Attribution:
By Mr. Blomer
Attributed To:
Mr. Blomer
First Line:
Now are our muses equally inclined
Page No:
pp.172-175
Poem Title:
To the honourable and reverend Dr. Montague, Late master of Trinity-College in Cambridge; upon his being made clerk of the closet to his majesty
Attribution:
By Mr. Blomer
Attributed To:
Mr. Blomer
First Line:
What art thou wondrous she whence shall I call
Page No:
pp.175-178
Poem Title:
The she critick
Attribution:
By Mr. Blomer
Attributed To:
Mr. Blomer
First Line:
How blindly men their happiness pursue
Page No:
pp.178-183
Poem Title:
Verses occasionally written upon St. Andrews day
Attribution:
By Mr. Blomer
Attributed To:
Mr. Blomer
First Line:
Thus long our learned arts have ruled the day
Page No:
pp.183-187
Poem Title:
Prologue, spoken to the ladies before the musick-act, at the public commencement at Cambridge, On Tuesday the 5th of July. 1698
Attribution:
Written by Mr. Blomer.
Attributed To:
Mr. Blomer
First Line:
Dread critics we have nothing more to plead
Page No:
pp.187-190
Poem Title:
Epilogue
Attribution:
By the same hand [i.e. Blomer]
Attributed To:
Mr. Blomer
First Line:
My virgin muse began to sing of you
Page No:
pp.191-201
Poem Title:
Horace 1st epistle, book the 1st. To Maecenas
Attribution:
English'd by Mr. Blomer
Attributed To:
Mr. Blomer
First Line:
As when some merchant on the stormy main
Page No:
pp.202-211
Poem Title:
On the death of his highness the D. of Glocester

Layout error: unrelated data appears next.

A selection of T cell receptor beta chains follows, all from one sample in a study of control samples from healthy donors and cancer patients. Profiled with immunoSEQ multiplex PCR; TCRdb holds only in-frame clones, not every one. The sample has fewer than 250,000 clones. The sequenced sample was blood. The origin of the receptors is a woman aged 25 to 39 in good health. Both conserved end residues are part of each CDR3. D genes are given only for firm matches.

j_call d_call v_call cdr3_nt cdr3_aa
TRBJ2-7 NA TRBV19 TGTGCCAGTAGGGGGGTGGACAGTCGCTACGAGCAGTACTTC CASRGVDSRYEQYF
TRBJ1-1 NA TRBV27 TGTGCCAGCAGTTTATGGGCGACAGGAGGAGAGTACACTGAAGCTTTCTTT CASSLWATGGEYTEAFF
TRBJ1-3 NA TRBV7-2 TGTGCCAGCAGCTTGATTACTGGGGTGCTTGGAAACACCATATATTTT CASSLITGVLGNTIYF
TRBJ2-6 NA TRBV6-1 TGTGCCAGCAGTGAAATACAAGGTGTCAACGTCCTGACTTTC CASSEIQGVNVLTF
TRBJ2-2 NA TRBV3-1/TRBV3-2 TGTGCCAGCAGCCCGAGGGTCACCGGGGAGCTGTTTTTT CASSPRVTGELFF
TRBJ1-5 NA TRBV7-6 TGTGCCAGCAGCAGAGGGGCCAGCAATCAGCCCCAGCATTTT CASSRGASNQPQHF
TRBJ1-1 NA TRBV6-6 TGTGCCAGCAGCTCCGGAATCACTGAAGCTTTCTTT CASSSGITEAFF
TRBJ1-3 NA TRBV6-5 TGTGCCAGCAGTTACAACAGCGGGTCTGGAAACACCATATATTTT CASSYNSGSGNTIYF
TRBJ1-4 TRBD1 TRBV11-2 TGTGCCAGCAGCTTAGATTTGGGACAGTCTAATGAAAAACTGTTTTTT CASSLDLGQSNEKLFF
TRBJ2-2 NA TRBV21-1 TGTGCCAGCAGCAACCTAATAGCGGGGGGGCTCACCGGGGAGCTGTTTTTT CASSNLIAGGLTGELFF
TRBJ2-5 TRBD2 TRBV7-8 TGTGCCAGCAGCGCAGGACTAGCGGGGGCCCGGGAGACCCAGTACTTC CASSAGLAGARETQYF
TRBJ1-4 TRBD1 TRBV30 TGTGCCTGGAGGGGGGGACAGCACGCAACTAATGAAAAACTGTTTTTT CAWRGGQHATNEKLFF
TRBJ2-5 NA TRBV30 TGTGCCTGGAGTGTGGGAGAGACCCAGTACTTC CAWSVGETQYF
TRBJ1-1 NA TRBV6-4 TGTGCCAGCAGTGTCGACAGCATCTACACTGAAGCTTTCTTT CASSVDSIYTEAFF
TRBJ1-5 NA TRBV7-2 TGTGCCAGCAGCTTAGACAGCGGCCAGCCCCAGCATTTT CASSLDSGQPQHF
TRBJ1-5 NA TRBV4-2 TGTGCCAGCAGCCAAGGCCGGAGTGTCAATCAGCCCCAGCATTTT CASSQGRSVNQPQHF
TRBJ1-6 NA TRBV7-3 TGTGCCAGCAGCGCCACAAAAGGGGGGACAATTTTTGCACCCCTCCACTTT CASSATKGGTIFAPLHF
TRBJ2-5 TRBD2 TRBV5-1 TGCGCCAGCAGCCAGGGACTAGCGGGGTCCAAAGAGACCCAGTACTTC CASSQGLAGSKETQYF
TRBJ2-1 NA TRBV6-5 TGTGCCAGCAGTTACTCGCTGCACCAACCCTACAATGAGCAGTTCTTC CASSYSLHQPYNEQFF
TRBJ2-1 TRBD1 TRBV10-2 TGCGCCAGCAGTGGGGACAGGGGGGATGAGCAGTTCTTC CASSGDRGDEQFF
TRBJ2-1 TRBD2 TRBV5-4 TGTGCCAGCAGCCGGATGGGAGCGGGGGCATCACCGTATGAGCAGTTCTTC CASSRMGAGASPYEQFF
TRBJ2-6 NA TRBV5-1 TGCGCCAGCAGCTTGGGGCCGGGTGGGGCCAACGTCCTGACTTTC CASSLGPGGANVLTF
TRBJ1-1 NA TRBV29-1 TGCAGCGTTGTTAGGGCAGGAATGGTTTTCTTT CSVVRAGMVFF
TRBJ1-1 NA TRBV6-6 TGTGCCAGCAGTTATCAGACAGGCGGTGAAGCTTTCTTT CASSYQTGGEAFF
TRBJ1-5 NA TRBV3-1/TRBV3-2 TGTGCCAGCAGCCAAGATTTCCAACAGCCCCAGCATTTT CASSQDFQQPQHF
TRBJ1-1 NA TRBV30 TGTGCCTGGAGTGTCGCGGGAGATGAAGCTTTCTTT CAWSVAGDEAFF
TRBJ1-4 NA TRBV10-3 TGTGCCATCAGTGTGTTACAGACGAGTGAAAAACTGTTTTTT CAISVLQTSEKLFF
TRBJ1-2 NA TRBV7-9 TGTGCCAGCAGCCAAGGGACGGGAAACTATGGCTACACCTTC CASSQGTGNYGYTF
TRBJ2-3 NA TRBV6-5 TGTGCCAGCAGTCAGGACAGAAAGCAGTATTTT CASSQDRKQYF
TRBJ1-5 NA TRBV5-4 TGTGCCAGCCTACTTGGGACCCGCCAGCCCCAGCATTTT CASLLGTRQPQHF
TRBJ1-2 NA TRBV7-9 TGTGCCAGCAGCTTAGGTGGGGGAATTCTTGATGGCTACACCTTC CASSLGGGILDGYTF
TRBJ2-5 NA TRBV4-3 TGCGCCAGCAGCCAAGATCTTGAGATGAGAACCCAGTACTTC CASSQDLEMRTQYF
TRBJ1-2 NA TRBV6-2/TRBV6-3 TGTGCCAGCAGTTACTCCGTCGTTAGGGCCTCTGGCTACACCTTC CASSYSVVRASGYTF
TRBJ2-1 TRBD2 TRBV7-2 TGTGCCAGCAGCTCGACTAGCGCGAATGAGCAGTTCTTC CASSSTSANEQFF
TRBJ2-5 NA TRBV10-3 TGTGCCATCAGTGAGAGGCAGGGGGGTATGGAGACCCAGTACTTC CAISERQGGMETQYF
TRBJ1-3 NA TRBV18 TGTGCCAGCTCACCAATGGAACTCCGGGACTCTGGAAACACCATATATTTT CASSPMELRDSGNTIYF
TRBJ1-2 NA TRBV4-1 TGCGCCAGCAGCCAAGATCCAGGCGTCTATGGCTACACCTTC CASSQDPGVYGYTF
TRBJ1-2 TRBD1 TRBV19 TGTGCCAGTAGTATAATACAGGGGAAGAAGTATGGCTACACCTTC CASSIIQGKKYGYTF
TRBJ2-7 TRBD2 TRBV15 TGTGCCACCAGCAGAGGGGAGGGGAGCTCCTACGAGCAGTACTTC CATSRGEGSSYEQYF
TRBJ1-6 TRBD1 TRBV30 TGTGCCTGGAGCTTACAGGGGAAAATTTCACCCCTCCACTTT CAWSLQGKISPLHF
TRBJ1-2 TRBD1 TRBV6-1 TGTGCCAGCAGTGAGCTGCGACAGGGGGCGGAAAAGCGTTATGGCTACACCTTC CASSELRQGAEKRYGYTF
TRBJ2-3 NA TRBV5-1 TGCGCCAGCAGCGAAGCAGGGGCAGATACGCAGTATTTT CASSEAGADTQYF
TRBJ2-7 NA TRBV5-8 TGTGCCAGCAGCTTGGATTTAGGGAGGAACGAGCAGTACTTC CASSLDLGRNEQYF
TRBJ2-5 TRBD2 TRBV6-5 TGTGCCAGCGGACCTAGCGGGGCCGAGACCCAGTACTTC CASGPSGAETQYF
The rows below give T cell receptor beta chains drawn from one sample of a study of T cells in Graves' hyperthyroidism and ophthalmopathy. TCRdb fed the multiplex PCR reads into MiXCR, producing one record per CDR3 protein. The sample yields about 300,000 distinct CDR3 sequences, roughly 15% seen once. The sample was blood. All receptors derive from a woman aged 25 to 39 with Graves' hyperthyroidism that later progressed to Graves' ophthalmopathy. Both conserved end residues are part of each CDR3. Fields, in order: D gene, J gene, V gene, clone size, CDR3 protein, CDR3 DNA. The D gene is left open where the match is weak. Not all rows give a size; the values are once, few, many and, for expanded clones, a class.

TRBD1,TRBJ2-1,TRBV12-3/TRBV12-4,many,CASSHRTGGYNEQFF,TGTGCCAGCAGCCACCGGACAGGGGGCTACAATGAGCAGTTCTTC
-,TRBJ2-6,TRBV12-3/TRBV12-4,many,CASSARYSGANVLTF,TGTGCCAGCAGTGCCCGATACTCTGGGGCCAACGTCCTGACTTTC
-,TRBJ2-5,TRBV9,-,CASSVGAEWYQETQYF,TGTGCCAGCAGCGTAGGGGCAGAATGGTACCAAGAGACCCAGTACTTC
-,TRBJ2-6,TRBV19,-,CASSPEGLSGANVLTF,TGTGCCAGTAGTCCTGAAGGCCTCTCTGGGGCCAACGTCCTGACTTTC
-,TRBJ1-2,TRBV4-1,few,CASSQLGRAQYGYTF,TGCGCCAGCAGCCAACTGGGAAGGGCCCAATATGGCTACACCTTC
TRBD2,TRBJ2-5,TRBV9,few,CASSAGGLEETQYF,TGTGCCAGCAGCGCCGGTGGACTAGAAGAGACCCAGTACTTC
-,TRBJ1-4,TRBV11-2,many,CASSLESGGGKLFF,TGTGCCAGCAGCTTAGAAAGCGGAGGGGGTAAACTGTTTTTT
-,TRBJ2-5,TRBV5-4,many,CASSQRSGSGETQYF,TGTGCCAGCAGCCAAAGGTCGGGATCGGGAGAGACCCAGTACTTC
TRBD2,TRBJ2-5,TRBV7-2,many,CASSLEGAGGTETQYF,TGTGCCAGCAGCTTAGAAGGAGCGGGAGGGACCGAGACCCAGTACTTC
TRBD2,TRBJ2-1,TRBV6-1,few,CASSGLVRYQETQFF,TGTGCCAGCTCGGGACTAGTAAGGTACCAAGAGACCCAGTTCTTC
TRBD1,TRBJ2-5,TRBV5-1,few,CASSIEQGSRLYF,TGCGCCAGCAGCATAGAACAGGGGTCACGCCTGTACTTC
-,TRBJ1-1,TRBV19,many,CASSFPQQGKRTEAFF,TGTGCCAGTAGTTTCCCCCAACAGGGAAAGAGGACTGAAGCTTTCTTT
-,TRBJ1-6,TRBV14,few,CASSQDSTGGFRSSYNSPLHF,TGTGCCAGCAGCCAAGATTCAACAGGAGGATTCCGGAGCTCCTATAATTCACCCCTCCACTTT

Attribution:
By Mr. George Gefferies of Trinity College in Cambridge
Attributed To:
George Jeffreys
First Line:
Happy the man who void of cares and strife
Page No:
pp.212-221
Poem Title:
In imitation of Milton
Attribution:
Attributed To:
Not attributed
First Line:
Believe me Will that they who have least sense
Page No:
pp.222-228
Poem Title:
The IV. satyr of Boyleau, to Mr. W. R.
Attribution:
Attributed To:
Not attributed
First Line:
Oppressed with want and sinking under pain
Page No:
pp.229-234
Poem Title:
On the dispensary
Attribution:
Attributed To:
Not attributed
First Line:
Ah blame not me if no despair
Page No:
pp.235-236
Poem Title:
Song
Attribution:
By the Honourable W. Wh----n, Esq
Attributed To:
Not attributed
First Line:
For many unsuccessful years
Page No:
pp.237-239
Poem Title:
Advice to a Lover
Attribution:
By Mr Yalden
Attributed To:
Thomas Yalden
First Line:
Whence does this tumult in my brain proceed
Page No:
pp.240-247
Poem Title:
To Orinda absent
Attribution:
By W. P. Esq;
Attributed To:
Not attributed
First Line:
In early days ere prologues did begin
Page No:
pp.248-251
Poem Title:
The strowlers prologue at Cambridge
Attribution:
Attributed To:
Not attributed
First Line:
So the fair goddess first approached the shore
Page No:
pp.252-253
Poem Title:
On a lady dress'd for a ball at court
Attribution:
By Sir H. H.
Attributed To:
Not attributed
First Line:
Your lean petitioner sheweth humbly
Page No:
pp.254-255
Poem Title:
To her majestick mighty mistress. The ------ all in distress
Attribution:
By Sir Fleetwood Shepherd
Attributed To:
Sir Fleetwood Sheppard
First Line:
Corinna cost me many a prayer
Page No:
p.256
Poem Title:
Song
Attribution:
Attributed To:
Not attributed
First Line:
Happy and free securely blessed